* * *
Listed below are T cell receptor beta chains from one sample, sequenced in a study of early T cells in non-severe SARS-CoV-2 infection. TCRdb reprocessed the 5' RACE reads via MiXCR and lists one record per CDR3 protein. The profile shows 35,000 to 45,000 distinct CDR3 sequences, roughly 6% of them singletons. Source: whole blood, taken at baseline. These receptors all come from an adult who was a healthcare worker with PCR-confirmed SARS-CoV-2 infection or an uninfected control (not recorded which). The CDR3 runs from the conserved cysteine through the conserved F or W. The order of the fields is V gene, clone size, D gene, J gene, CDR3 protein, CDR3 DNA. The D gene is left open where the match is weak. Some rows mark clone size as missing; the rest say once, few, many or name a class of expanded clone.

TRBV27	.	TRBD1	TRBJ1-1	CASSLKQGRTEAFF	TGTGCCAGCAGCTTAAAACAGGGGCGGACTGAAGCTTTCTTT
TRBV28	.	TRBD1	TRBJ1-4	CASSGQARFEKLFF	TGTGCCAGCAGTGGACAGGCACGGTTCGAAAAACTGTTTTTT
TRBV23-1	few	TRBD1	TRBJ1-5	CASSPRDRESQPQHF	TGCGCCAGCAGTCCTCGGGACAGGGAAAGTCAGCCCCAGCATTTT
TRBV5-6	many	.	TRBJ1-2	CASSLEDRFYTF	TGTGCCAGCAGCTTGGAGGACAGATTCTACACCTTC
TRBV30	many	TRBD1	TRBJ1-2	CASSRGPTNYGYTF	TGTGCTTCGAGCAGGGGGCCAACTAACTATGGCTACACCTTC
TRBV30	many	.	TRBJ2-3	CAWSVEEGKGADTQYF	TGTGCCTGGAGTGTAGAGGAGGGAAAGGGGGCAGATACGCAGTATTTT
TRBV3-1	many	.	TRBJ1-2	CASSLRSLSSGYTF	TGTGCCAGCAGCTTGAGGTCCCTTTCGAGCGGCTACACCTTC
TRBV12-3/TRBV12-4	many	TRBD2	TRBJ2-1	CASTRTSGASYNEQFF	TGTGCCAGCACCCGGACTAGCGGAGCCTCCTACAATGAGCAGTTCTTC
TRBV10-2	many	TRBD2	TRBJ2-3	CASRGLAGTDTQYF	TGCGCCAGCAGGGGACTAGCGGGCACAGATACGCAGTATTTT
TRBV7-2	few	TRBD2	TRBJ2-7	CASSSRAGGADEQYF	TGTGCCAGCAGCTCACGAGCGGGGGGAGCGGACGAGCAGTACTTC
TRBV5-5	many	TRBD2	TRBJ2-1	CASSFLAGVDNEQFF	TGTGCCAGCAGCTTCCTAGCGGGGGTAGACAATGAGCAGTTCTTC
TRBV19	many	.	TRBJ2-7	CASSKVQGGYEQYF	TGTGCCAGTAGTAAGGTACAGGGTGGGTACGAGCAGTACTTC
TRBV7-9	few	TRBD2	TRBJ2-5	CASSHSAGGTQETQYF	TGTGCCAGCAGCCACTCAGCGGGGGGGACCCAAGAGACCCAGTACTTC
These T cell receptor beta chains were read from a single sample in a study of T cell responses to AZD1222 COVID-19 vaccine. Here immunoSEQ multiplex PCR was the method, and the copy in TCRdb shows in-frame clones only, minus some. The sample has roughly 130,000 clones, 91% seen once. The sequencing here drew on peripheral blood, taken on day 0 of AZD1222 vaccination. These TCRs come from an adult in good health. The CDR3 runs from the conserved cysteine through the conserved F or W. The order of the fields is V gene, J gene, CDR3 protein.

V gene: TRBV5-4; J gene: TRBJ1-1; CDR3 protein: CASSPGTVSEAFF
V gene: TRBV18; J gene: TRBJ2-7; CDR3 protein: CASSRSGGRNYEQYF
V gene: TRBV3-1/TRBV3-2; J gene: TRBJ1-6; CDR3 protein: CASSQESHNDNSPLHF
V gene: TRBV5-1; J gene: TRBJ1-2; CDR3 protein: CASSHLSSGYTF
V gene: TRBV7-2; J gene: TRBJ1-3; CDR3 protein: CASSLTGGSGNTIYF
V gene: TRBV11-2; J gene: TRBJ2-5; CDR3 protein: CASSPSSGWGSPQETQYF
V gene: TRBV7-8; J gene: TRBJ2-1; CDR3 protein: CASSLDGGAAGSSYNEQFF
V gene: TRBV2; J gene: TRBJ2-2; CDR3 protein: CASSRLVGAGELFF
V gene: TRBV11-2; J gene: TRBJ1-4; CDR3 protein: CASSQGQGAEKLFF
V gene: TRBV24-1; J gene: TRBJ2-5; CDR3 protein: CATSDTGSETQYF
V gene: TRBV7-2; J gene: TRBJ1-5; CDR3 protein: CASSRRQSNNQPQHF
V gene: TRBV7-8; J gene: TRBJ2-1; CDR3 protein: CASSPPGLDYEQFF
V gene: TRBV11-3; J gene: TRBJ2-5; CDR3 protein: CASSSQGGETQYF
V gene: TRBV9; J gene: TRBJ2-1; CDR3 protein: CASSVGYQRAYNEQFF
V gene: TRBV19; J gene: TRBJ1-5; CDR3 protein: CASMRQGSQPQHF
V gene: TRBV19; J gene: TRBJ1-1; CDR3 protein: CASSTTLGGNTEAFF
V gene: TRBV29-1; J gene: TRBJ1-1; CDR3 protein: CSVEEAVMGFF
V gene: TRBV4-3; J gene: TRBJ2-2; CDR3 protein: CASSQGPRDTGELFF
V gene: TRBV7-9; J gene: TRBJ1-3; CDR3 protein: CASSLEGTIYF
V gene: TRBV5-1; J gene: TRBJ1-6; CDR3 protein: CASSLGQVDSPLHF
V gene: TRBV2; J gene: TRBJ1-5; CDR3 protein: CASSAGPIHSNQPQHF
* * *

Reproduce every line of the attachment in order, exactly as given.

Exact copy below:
Listed below are T cell receptor beta chains from one sample, sequenced in a study of early T cells in non-severe SARS-CoV-2 infection. TCRdb reprocessed the 5' RACE reads via MiXCR and lists one record per CDR3 protein. The profile shows 35,000 to 45,000 distinct CDR3 sequences, roughly 6% of them singletons. Source: whole blood, taken at baseline. These receptors all come from an adult who was a healthcare worker with PCR-confirmed SARS-CoV-2 infection or an uninfected control (not recorded which). The CDR3 runs from the conserved cysteine through the conserved F or W. The order of the fields is V gene, clone size, D gene, J gene, CDR3 protein, CDR3 DNA. The D gene is left open where the match is weak. Some rows mark clone size as missing; the rest say once, few, many or name a class of expanded clone.

TRBV27	.	TRBD1	TRBJ1-1	CASSLKQGRTEAFF	TGTGCCAGCAGCTTAAAACAGGGGCGGACTGAAGCTTTCTTT
TRBV28	.	TRBD1	TRBJ1-4	CASSGQARFEKLFF	TGTGCCAGCAGTGGACAGGCACGGTTCGAAAAACTGTTTTTT
TRBV23-1	few	TRBD1	TRBJ1-5	CASSPRDRESQPQHF	TGCGCCAGCAGTCCTCGGGACAGGGAAAGTCAGCCCCAGCATTTT
TRBV5-6	many	.	TRBJ1-2	CASSLEDRFYTF	TGTGCCAGCAGCTTGGAGGACAGATTCTACACCTTC
TRBV30	many	TRBD1	TRBJ1-2	CASSRGPTNYGYTF	TGTGCTTCGAGCAGGGGGCCAACTAACTATGGCTACACCTTC
TRBV30	many	.	TRBJ2-3	CAWSVEEGKGADTQYF	TGTGCCTGGAGTGTAGAGGAGGGAAAGGGGGCAGATACGCAGTATTTT
TRBV3-1	many	.	TRBJ1-2	CASSLRSLSSGYTF	TGTGCCAGCAGCTTGAGGTCCCTTTCGAGCGGCTACACCTTC
TRBV12-3/TRBV12-4	many	TRBD2	TRBJ2-1	CASTRTSGASYNEQFF	TGTGCCAGCACCCGGACTAGCGGAGCCTCCTACAATGAGCAGTTCTTC
TRBV10-2	many	TRBD2	TRBJ2-3	CASRGLAGTDTQYF	TGCGCCAGCAGGGGACTAGCGGGCACAGATACGCAGTATTTT
TRBV7-2	few	TRBD2	TRBJ2-7	CASSSRAGGADEQYF	TGTGCCAGCAGCTCACGAGCGGGGGGAGCGGACGAGCAGTACTTC
TRBV5-5	many	TRBD2	TRBJ2-1	CASSFLAGVDNEQFF	TGTGCCAGCAGCTTCCTAGCGGGGGTAGACAATGAGCAGTTCTTC
TRBV19	many	.	TRBJ2-7	CASSKVQGGYEQYF	TGTGCCAGTAGTAAGGTACAGGGTGGGTACGAGCAGTACTTC
TRBV7-9	few	TRBD2	TRBJ2-5	CASSHSAGGTQETQYF	TGTGCCAGCAGCCACTCAGCGGGGGGGACCCAAGAGACCCAGTACTTC
These T cell receptor beta chains were read from a single sample in a study of T cell responses to AZD1222 COVID-19 vaccine. Here immunoSEQ multiplex PCR was the method, and the copy in TCRdb shows in-frame clones only, minus some. The sample has roughly 130,000 clones, 91% seen once. The sequencing here drew on peripheral blood, taken on day 0 of AZD1222 vaccination. These TCRs come from an adult in good health. The CDR3 runs from the conserved cysteine through the conserved F or W. The order of the fields is V gene, J gene, CDR3 protein.

V gene: TRBV5-4; J gene: TRBJ1-1; CDR3 protein: CASSPGTVSEAFF
V gene: TRBV18; J gene: TRBJ2-7; CDR3 protein: CASSRSGGRNYEQYF
V gene: TRBV3-1/TRBV3-2; J gene: TRBJ1-6; CDR3 protein: CASSQESHNDNSPLHF
V gene: TRBV5-1; J gene: TRBJ1-2; CDR3 protein: CASSHLSSGYTF
V gene: TRBV7-2; J gene: TRBJ1-3; CDR3 protein: CASSLTGGSGNTIYF
V gene: TRBV11-2; J gene: TRBJ2-5; CDR3 protein: CASSPSSGWGSPQETQYF
V gene: TRBV7-8; J gene: TRBJ2-1; CDR3 protein: CASSLDGGAAGSSYNEQFF
V gene: TRBV2; J gene: TRBJ2-2; CDR3 protein: CASSRLVGAGELFF
V gene: TRBV11-2; J gene: TRBJ1-4; CDR3 protein: CASSQGQGAEKLFF
V gene: TRBV24-1; J gene: TRBJ2-5; CDR3 protein: CATSDTGSETQYF
V gene: TRBV7-2; J gene: TRBJ1-5; CDR3 protein: CASSRRQSNNQPQHF
V gene: TRBV7-8; J gene: TRBJ2-1; CDR3 protein: CASSPPGLDYEQFF
V gene: TRBV11-3; J gene: TRBJ2-5; CDR3 protein: CASSSQGGETQYF
V gene: TRBV9; J gene: TRBJ2-1; CDR3 protein: CASSVGYQRAYNEQFF
V gene: TRBV19; J gene: TRBJ1-5; CDR3 protein: CASMRQGSQPQHF
V gene: TRBV19; J gene: TRBJ1-1; CDR3 protein: CASSTTLGGNTEAFF
V gene: TRBV29-1; J gene: TRBJ1-1; CDR3 protein: CSVEEAVMGFF
V gene: TRBV4-3; J gene: TRBJ2-2; CDR3 protein: CASSQGPRDTGELFF
V gene: TRBV7-9; J gene: TRBJ1-3; CDR3 protein: CASSLEGTIYF
V gene: TRBV5-1; J gene: TRBJ1-6; CDR3 protein: CASSLGQVDSPLHF
V gene: TRBV2; J gene: TRBJ1-5; CDR3 protein: CASSAGPIHSNQPQHF